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Optimising mirid control on cocoa farms through complementary monitoring systems

Awudzi, G. K., Cudjoe, A. R., Hadley, P., Hatcher, P. E. and Daymond, A. J. (2017) Optimising mirid control on cocoa farms through complementary monitoring systems. Journal of Applied Entomology, 141 (4). pp. 247-255. ISSN 1439-0418

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To link to this item DOI: 10.1111/jen.12332

Abstract/Summary

Mirids (Sahlbergella singularis and Distantiella theobroma) are the most important insect pests affecting cocoa production across West Africa. Understanding the population dynamics of mirids is key to their management, however, the current recommended hand-height assessment method is labour intensive. The objective of the study was to compare recently developed mirid sex pheromone trapping and visual hand-height assessment methods as monitoring tools on cocoa farms and to consider implications for a decision support system. Ten farms from the Eastern and Ashanti regions of Ghana were used for the study. Mirid numbers and damage were assessed fortnightly on twenty trees per farm, using both methods, from January 2012 to April 2013. The mirid population increased rapidly in June, reached a peak in September and began to decline in October. There was a significant linear relationship between numbers of mirids sampled to hand-height and mirid damage. High numbers of male mirids were recorded in pheromone traps between January and April 2012 after which there was a gradual decline. There was a significant inverse relationship between numbers of trapped adult mirids and mirids sampled to hand-height (predominantly nymphs). Higher temperatures and lower relative humidities in the first half of the year were associated with fewer mirids at hand-height but larger numbers of adult males were caught in pheromone traps. The study showed that relying solely on one method is not sufficient to provide accurate information on mirid population dynamics and a combination of the two methods is necessary.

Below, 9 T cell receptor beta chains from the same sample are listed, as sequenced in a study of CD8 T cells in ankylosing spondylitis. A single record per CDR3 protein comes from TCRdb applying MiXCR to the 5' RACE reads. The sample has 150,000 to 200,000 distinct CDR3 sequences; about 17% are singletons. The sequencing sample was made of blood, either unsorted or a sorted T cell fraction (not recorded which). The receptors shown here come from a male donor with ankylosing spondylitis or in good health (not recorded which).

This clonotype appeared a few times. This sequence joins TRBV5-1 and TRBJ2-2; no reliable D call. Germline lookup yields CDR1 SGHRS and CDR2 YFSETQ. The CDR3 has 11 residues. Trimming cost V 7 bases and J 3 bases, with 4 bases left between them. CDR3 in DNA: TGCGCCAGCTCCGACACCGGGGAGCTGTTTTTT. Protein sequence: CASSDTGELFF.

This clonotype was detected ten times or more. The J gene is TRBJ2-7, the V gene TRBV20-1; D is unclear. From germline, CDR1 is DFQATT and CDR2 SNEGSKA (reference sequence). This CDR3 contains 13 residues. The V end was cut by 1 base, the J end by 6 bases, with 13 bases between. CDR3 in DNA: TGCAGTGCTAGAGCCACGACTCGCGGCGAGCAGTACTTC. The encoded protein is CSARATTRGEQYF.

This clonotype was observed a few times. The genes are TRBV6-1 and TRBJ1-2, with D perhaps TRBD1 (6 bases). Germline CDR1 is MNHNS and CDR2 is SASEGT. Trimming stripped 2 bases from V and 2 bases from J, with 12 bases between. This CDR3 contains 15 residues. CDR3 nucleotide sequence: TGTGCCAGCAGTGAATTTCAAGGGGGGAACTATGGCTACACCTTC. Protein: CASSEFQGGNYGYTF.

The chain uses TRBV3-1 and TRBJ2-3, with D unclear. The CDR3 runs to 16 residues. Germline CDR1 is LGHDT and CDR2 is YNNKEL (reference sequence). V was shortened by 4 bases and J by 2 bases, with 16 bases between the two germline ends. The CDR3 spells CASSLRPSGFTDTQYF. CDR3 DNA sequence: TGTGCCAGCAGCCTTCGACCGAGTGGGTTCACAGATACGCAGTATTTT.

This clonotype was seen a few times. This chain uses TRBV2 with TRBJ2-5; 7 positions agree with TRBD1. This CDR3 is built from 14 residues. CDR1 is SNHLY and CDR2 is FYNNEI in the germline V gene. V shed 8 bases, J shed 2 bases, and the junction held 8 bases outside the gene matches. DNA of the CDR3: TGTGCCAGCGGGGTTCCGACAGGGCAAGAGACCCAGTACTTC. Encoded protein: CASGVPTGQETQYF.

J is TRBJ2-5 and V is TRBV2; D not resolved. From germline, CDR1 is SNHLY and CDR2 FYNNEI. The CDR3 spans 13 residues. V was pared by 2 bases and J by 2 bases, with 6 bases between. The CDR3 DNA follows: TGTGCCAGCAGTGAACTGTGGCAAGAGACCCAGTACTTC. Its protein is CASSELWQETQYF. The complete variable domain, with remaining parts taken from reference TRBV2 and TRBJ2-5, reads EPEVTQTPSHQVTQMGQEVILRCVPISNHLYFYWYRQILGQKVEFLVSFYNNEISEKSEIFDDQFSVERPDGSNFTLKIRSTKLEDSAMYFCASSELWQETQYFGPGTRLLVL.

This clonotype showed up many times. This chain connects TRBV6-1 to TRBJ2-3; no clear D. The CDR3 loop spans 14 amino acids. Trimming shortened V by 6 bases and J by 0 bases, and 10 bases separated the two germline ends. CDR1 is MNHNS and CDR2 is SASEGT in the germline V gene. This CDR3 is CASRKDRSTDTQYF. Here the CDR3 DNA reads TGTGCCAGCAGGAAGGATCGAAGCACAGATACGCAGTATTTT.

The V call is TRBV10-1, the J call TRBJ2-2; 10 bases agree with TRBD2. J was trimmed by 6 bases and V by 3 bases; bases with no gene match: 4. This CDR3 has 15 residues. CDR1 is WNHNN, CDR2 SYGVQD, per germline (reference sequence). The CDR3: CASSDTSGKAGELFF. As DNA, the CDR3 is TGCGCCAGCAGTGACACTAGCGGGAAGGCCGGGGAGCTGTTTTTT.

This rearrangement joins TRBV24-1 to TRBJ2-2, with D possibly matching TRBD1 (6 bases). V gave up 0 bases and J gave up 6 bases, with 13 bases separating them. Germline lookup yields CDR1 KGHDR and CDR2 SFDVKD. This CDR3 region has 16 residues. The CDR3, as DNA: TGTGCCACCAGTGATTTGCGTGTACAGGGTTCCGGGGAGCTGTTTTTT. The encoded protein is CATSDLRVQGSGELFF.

Item Type:Article
Refereed:Yes
Divisions:Faculty of Life Sciences > School of Agriculture, Policy and Development > Biodiversity, Crops and Agroecosystems Division > Crops Research Group
ID Code:64585
Publisher:Wiley-Blackwell

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